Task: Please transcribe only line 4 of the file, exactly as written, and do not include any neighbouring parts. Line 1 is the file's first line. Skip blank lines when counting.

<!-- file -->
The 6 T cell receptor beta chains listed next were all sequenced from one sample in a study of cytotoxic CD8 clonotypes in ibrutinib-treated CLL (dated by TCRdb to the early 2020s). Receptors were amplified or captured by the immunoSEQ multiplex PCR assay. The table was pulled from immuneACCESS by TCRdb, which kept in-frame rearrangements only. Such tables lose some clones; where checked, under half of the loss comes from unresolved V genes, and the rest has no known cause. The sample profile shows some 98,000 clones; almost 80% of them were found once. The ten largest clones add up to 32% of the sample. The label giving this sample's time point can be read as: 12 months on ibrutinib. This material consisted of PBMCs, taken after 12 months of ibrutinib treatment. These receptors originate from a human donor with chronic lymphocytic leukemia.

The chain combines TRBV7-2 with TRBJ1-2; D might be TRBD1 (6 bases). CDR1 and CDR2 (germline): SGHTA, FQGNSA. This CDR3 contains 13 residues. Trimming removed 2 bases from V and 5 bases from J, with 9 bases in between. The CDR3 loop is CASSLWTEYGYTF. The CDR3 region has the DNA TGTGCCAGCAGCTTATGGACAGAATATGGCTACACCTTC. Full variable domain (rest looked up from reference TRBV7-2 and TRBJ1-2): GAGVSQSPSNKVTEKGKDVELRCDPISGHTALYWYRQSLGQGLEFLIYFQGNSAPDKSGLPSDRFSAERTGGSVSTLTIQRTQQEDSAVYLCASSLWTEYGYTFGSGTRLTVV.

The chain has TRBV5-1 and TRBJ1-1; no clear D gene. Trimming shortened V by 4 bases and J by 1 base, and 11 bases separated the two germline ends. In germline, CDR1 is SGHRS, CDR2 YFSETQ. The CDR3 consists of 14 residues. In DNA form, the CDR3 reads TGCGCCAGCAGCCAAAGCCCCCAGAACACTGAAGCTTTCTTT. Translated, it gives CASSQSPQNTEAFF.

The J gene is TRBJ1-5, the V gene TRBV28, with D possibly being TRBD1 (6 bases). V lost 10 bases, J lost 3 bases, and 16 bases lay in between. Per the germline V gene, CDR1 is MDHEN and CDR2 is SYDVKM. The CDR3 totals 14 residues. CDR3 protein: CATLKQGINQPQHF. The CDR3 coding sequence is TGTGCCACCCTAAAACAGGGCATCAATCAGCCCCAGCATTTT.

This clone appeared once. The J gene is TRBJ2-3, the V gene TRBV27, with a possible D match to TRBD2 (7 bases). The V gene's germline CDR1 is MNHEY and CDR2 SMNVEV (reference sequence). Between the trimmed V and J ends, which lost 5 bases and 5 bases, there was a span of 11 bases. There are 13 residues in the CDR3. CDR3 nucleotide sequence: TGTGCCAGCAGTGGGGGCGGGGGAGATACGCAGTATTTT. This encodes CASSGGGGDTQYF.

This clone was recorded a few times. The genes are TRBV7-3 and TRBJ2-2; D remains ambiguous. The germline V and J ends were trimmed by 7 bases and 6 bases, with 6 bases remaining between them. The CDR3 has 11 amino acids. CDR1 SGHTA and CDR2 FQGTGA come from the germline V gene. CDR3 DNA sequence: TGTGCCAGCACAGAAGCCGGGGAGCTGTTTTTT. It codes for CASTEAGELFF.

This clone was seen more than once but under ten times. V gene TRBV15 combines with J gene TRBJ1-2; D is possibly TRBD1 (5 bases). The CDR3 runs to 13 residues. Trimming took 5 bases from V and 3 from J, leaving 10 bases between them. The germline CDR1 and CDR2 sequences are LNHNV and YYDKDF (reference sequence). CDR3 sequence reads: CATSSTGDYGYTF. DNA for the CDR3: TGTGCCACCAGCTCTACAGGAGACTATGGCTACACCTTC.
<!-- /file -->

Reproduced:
The J gene is TRBJ1-5, the V gene TRBV28, with D possibly being TRBD1 (6 bases). V lost 10 bases, J lost 3 bases, and 16 bases lay in between. Per the germline V gene, CDR1 is MDHEN and CDR2 is SYDVKM. The CDR3 totals 14 residues. CDR3 protein: CATLKQGINQPQHF. The CDR3 coding sequence is TGTGCCACCCTAAAACAGGGCATCAATCAGCCCCAGCATTTT.